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BFCSA: Consumers will never forgive treachery of Cormann, Medcraft, Bushby TRIO

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ASIC not backing royal commission into CBA scandal

Banking and Finance  Date June 27, 2014   Georgia Wilkins

The corporate regulator has refused to throw its support behind a royal commission into the Commonwealth Bank financial planning scandal, pointing instead to the costs already spent on a Senate inquiry.  A powerful Senate inquiry has called for the bank to face a royal commission to investigate fraud, forgery and allegations of a cover-up inside its financial planning arm.  But Australian Securities and Investments Commission chairman Greg Medcraft played down the need for a commission, saying there had already been a number of submissions and inquiries into the scandal.

''There has been significant opportunities for people with evidence to present to this inquiry, and there is now the financial system inquiry,'' Mr Medcraft said.  ''So there have been a lot of opportunities to look at these matters.''  Mr Medcraft also raised the issue of resources, saying the regulator had already spent nearly $1 million to address the Senate inquiry.  ''That's part of the democratic process, accountability, I won't question that. But there is the issue of resources.''  ''If you spend resources here, you don't spend them somewhere else.''  Mr Medcraft's comments echo those by the bank itself, as well as members of the federal government, who on Friday pointed to Liberal senator David Bushby's dissenting report opposing another inquiry.

''[Mr Bushby] did make a very persuasive argument that yet another inquiry might not be the best way forward,'' finance minister Mathias Cormann told ABC radio on Friday.  ''We will carefully consider the recommendations of the committee.''  Mr Medcraft dismissed a claim that he had something to fear from a royal commission.  ''I don't fear anything. I want Australians to be confident when they deal with financial advisors,'' he said.  ''The best people who can do something about that is the financial advisors themselves.''  CBA said in a statement on Thursday that it strongly refuted the ''accusations'' in the Senate report.  ''The group takes very seriously the past events in Commonwealth Financial Planning and Financial Wisdom,'' it said.  ''Furthermore, we note the dissenting report from Senator Bushby.''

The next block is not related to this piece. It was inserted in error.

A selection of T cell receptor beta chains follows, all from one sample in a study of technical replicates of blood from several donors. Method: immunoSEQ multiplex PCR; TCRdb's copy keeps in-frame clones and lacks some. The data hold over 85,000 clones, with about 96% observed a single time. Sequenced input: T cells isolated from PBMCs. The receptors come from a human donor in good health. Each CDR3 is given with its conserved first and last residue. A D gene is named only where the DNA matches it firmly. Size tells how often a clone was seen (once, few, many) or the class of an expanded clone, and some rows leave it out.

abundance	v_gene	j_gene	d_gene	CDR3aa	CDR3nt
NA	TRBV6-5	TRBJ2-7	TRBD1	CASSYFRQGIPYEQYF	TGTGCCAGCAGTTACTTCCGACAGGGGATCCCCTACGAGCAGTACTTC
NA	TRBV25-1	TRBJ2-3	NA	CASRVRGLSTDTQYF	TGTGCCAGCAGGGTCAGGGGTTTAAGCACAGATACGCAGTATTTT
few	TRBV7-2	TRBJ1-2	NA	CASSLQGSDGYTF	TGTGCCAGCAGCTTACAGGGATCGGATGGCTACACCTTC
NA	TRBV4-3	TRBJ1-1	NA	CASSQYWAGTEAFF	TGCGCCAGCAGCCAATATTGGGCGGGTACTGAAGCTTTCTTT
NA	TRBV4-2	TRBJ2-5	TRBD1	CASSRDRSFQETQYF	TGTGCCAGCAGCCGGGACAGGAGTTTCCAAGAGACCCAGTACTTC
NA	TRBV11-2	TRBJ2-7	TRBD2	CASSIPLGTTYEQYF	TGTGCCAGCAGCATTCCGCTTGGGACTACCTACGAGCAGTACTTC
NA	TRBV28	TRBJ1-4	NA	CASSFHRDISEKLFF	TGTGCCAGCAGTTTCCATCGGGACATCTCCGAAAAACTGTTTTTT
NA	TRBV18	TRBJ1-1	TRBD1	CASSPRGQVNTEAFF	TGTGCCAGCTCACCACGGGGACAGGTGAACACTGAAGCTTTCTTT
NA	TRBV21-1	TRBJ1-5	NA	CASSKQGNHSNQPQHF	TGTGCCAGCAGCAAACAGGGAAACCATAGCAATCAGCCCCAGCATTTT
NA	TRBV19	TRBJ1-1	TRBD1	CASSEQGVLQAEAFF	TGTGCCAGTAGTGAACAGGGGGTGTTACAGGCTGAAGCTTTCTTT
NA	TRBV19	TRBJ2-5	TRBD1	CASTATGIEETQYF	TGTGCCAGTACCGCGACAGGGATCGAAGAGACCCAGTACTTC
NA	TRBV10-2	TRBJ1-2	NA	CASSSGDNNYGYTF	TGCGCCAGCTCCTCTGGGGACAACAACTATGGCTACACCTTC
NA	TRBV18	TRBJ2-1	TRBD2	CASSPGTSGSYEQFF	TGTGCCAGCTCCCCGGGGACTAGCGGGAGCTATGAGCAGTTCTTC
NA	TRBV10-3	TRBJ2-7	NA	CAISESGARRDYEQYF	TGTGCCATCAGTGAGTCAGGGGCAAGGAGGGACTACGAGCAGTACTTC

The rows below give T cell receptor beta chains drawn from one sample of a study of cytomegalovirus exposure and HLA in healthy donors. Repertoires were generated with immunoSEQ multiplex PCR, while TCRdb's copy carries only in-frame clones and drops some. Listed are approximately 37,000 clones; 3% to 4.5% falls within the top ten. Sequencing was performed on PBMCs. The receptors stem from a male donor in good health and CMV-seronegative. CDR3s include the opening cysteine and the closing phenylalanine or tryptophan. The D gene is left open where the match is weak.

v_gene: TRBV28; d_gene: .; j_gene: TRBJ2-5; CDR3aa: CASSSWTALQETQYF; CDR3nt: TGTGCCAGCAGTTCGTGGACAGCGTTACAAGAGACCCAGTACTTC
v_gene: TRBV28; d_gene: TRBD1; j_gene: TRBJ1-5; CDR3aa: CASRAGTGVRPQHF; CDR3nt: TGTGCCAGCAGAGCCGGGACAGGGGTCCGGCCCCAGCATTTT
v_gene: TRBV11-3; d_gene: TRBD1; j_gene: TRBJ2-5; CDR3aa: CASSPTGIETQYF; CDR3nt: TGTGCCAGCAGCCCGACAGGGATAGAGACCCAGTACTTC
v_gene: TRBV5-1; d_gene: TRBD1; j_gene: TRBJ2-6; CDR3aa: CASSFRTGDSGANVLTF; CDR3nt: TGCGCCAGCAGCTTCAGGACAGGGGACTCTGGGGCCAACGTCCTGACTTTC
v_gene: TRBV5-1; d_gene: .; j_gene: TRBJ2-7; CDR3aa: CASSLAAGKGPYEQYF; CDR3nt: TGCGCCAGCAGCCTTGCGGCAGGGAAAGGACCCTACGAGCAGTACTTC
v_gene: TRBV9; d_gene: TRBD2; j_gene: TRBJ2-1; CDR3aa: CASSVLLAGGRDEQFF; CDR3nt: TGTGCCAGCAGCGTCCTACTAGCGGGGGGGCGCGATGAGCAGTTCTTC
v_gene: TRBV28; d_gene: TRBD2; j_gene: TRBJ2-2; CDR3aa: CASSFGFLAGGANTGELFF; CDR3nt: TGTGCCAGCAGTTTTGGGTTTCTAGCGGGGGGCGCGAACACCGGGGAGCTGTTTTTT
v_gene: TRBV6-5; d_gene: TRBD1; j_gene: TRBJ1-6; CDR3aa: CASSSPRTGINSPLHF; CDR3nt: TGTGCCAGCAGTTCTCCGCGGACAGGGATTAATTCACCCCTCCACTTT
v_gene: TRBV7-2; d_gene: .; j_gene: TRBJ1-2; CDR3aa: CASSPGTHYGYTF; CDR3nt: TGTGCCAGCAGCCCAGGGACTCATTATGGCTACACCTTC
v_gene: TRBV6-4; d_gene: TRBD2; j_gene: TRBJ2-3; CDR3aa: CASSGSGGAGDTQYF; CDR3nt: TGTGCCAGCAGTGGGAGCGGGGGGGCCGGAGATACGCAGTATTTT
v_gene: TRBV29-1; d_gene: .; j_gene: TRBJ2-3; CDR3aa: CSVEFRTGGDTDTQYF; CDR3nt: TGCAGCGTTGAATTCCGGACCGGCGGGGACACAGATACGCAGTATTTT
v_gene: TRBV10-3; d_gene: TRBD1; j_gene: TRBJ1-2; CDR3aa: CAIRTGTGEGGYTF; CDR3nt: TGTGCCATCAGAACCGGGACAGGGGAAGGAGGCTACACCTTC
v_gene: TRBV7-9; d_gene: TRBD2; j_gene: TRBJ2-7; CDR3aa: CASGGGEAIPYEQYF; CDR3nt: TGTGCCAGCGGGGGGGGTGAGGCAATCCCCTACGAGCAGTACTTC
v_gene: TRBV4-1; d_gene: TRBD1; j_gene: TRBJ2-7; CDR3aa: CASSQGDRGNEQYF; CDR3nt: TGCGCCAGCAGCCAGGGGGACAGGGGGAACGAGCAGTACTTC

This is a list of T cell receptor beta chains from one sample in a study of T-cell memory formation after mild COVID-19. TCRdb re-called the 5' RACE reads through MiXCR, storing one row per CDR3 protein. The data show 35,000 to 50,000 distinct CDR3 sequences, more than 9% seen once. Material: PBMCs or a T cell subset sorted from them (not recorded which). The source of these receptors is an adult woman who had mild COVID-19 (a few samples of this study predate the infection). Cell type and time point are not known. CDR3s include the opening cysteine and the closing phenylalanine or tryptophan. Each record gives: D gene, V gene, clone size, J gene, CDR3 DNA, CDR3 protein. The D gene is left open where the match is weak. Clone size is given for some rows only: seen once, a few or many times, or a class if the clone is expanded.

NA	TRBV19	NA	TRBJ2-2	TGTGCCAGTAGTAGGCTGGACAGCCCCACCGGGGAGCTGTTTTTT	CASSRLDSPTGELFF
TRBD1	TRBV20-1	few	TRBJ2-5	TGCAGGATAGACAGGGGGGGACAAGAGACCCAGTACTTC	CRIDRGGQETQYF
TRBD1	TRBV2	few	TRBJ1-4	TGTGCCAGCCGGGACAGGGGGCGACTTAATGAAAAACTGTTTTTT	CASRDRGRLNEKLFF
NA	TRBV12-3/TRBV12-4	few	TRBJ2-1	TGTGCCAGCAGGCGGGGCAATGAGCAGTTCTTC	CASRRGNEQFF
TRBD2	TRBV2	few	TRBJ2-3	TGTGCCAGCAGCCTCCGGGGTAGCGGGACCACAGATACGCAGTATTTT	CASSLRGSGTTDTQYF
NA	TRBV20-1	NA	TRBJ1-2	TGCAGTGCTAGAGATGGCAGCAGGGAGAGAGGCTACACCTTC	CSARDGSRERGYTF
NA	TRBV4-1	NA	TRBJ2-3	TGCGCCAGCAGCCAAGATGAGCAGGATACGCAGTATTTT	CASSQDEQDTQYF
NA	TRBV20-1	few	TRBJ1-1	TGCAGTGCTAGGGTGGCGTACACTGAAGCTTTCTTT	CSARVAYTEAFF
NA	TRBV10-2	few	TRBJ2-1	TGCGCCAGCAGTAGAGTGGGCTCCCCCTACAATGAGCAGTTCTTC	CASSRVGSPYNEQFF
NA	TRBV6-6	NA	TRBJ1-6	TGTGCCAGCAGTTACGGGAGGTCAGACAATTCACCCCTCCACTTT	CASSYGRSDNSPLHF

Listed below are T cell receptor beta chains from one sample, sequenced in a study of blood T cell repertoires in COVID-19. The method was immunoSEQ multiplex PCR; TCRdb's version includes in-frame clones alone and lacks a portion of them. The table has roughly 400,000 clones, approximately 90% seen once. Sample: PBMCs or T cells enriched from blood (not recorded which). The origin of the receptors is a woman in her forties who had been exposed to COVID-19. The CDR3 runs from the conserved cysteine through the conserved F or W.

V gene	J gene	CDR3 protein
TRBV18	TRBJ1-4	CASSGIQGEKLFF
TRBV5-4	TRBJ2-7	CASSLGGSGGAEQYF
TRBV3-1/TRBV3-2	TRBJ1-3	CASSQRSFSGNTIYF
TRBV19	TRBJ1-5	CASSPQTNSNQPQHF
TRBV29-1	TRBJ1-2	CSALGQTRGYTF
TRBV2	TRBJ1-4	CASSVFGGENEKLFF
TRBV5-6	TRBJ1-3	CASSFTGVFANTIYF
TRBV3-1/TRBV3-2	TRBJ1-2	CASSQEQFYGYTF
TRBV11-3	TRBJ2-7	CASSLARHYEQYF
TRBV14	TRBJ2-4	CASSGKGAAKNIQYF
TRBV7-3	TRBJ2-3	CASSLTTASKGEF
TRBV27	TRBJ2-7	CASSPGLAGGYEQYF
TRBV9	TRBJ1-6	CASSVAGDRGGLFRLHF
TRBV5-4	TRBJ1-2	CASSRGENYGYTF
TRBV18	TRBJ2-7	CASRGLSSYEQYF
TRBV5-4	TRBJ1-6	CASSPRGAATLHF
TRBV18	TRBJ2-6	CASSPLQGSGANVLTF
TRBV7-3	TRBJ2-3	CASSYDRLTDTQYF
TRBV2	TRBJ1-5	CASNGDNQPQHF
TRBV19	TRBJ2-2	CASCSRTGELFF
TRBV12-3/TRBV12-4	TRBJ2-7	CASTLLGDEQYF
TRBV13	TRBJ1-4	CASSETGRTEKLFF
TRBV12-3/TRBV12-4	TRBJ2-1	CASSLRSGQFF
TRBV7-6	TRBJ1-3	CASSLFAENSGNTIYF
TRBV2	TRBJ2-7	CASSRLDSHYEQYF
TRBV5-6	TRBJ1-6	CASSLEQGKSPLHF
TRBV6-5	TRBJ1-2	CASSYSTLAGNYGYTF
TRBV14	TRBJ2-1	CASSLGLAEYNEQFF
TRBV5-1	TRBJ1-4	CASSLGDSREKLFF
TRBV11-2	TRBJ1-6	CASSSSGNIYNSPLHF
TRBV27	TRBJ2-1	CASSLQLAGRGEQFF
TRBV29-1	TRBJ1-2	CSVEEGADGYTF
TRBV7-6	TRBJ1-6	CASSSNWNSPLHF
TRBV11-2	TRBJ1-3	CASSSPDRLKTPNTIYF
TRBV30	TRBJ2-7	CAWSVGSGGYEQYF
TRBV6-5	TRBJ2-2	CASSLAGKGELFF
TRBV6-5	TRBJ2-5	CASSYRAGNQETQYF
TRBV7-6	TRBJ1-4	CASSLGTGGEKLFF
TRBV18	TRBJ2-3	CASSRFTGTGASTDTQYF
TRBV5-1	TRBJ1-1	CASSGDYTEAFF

Federal Government resisting call for royal commission into ASIC and Commonwealth Bank

Updated 4 hours 47 minutes ago

The Federal Government is resisting calls for a royal commission into the corporate watchdog and the Commonwealth Bank.  The majority report suggests both organisations should face a royal commission.  However, Finance Minister Mathias Cormann says another inquiry into the financial system is already underway.  "I've had conversations with the senior leadership at the CBA in relation to some of these matters over the past week," Senator Cormann said.  "Once I've properly studied the report I would expect that I would have some further conversations.,,,,,,,,,,,,,,,,,,"I have spoken to (CBA chief executive) Ian Narev about the findings of the Senate Economics Committee today and I am confident that he and the CBA will have more to say by way of a considered response to that report next week," Senator Cormann said.

Jeff Morris, who exposed some of the wrongdoings at the bank, says the Senate inquiry has done an excellent job but it was limited in the time and detail it could go into.................."There are 320,000 clients at Commonwealth financial planning, ASIC themselves back in 2006 realised that 20 per cent of the advice across the industry was no good, yet they did nothing about it.  "So if you apply that 20 per cent across the 320,000 there would be 60,000 at CBA alone."

The committee's chairman, Labor senator Mark Bishop, says ASIC has been complacent in its investigation of the rogue financial planners and further investigation is needed.  "We still don't know how many clients have been affected," he said.  Nationals senator John Williams, the only Coalition member to endorse all 61 recommendations, told News Radio there should be a broad-ranging royal commission into white collar crime in Australia.  Audio: ASIC chairman questions need for royal commission in CBA scandal(The World Today)

"Many years ago we heard of the robbers with pistols and guns and rifles and now it seems to be biro and a computer the way people a lose their money and are robbed of their savings," he said.  Senator Williams says the scandal has been a "very big wake-up call" for the Commonwealth Bank and Macquarie Private Wealth.  "We can't go on having people who have worked hard all their life and built up a nest egg and seeing people rob it," he said.  Senator Williams says he has had meetings with the Commonwealth Bank and it is reviewing its files and making corrections.


ASIC chief says fresh inquiry would strain more

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